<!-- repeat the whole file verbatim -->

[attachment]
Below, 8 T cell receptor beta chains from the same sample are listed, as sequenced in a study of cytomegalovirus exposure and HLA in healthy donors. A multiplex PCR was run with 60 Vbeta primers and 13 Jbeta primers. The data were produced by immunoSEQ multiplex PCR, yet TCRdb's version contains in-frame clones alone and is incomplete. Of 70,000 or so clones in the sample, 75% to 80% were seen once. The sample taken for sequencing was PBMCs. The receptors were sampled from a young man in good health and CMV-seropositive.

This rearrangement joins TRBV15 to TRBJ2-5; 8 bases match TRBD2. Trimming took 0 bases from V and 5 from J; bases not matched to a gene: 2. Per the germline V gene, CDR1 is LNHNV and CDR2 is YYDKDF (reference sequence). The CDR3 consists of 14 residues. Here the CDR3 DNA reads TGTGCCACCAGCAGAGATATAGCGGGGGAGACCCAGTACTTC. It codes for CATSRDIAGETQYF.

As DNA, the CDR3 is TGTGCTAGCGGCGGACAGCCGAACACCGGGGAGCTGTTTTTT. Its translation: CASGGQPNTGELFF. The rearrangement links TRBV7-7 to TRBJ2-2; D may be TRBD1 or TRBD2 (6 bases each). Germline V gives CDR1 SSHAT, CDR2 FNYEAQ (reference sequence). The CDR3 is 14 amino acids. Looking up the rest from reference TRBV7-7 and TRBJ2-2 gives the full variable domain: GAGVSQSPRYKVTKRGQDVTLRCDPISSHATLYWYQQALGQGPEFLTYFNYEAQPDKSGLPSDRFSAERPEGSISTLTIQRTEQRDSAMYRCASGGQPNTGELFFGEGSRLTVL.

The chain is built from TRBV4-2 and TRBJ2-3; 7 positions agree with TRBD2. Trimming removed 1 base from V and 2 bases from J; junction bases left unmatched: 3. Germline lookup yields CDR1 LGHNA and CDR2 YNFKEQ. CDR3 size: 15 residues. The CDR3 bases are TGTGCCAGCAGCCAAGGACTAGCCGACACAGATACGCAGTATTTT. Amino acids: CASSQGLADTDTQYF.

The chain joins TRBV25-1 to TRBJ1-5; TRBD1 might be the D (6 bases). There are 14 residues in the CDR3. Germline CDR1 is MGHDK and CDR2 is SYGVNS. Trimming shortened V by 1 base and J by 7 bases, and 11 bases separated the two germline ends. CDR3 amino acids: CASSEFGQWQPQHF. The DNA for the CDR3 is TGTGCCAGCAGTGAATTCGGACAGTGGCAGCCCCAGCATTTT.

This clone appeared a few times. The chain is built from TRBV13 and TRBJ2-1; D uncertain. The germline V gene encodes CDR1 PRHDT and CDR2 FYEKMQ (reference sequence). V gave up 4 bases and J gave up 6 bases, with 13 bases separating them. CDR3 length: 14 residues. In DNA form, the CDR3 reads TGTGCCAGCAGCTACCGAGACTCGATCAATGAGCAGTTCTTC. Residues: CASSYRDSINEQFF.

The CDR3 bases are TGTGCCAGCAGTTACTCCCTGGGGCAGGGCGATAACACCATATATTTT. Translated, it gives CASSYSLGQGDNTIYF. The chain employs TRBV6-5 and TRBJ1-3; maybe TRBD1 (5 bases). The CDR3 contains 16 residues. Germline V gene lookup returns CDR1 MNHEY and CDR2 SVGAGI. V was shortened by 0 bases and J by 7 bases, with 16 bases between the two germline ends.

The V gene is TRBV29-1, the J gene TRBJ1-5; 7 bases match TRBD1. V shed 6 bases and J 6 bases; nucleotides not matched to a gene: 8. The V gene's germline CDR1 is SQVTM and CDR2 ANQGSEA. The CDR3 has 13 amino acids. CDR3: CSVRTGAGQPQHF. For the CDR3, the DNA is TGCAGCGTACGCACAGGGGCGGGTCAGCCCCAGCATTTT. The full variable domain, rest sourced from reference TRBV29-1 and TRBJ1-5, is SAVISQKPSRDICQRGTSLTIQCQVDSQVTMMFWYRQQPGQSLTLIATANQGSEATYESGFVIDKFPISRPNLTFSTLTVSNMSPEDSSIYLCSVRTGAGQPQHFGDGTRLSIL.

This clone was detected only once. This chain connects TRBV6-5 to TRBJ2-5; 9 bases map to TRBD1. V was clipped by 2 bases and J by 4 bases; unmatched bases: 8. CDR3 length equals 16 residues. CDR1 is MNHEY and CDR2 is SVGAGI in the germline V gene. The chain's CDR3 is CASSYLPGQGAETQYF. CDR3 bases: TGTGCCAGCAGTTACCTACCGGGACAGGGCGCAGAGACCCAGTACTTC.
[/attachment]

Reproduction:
Below, 8 T cell receptor beta chains from the same sample are listed, as sequenced in a study of cytomegalovirus exposure and HLA in healthy donors. A multiplex PCR was run with 60 Vbeta primers and 13 Jbeta primers. The data were produced by immunoSEQ multiplex PCR, yet TCRdb's version contains in-frame clones alone and is incomplete. Of 70,000 or so clones in the sample, 75% to 80% were seen once. The sample taken for sequencing was PBMCs. The receptors were sampled from a young man in good health and CMV-seropositive.

This rearrangement joins TRBV15 to TRBJ2-5; 8 bases match TRBD2. Trimming took 0 bases from V and 5 from J; bases not matched to a gene: 2. Per the germline V gene, CDR1 is LNHNV and CDR2 is YYDKDF (reference sequence). The CDR3 consists of 14 residues. Here the CDR3 DNA reads TGTGCCACCAGCAGAGATATAGCGGGGGAGACCCAGTACTTC. It codes for CATSRDIAGETQYF.

As DNA, the CDR3 is TGTGCTAGCGGCGGACAGCCGAACACCGGGGAGCTGTTTTTT. Its translation: CASGGQPNTGELFF. The rearrangement links TRBV7-7 to TRBJ2-2; D may be TRBD1 or TRBD2 (6 bases each). Germline V gives CDR1 SSHAT, CDR2 FNYEAQ (reference sequence). The CDR3 is 14 amino acids. Looking up the rest from reference TRBV7-7 and TRBJ2-2 gives the full variable domain: GAGVSQSPRYKVTKRGQDVTLRCDPISSHATLYWYQQALGQGPEFLTYFNYEAQPDKSGLPSDRFSAERPEGSISTLTIQRTEQRDSAMYRCASGGQPNTGELFFGEGSRLTVL.

The chain is built from TRBV4-2 and TRBJ2-3; 7 positions agree with TRBD2. Trimming removed 1 base from V and 2 bases from J; junction bases left unmatched: 3. Germline lookup yields CDR1 LGHNA and CDR2 YNFKEQ. CDR3 size: 15 residues. The CDR3 bases are TGTGCCAGCAGCCAAGGACTAGCCGACACAGATACGCAGTATTTT. Amino acids: CASSQGLADTDTQYF.

The chain joins TRBV25-1 to TRBJ1-5; TRBD1 might be the D (6 bases). There are 14 residues in the CDR3. Germline CDR1 is MGHDK and CDR2 is SYGVNS. Trimming shortened V by 1 base and J by 7 bases, and 11 bases separated the two germline ends. CDR3 amino acids: CASSEFGQWQPQHF. The DNA for the CDR3 is TGTGCCAGCAGTGAATTCGGACAGTGGCAGCCCCAGCATTTT.

This clone appeared a few times. The chain is built from TRBV13 and TRBJ2-1; D uncertain. The germline V gene encodes CDR1 PRHDT and CDR2 FYEKMQ (reference sequence). V gave up 4 bases and J gave up 6 bases, with 13 bases separating them. CDR3 length: 14 residues. In DNA form, the CDR3 reads TGTGCCAGCAGCTACCGAGACTCGATCAATGAGCAGTTCTTC. Residues: CASSYRDSINEQFF.

The CDR3 bases are TGTGCCAGCAGTTACTCCCTGGGGCAGGGCGATAACACCATATATTTT. Translated, it gives CASSYSLGQGDNTIYF. The chain employs TRBV6-5 and TRBJ1-3; maybe TRBD1 (5 bases). The CDR3 contains 16 residues. Germline V gene lookup returns CDR1 MNHEY and CDR2 SVGAGI. V was shortened by 0 bases and J by 7 bases, with 16 bases between the two germline ends.

The V gene is TRBV29-1, the J gene TRBJ1-5; 7 bases match TRBD1. V shed 6 bases and J 6 bases; nucleotides not matched to a gene: 8. The V gene's germline CDR1 is SQVTM and CDR2 ANQGSEA. The CDR3 has 13 amino acids. CDR3: CSVRTGAGQPQHF. For the CDR3, the DNA is TGCAGCGTACGCACAGGGGCGGGTCAGCCCCAGCATTTT. The full variable domain, rest sourced from reference TRBV29-1 and TRBJ1-5, is SAVISQKPSRDICQRGTSLTIQCQVDSQVTMMFWYRQQPGQSLTLIATANQGSEATYESGFVIDKFPISRPNLTFSTLTVSNMSPEDSSIYLCSVRTGAGQPQHFGDGTRLSIL.

This clone was detected only once. This chain connects TRBV6-5 to TRBJ2-5; 9 bases map to TRBD1. V was clipped by 2 bases and J by 4 bases; unmatched bases: 8. CDR3 length equals 16 residues. CDR1 is MNHEY and CDR2 is SVGAGI in the germline V gene. The chain's CDR3 is CASSYLPGQGAETQYF. CDR3 bases: TGTGCCAGCAGTTACCTACCGGGACAGGGCGCAGAGACCCAGTACTTC.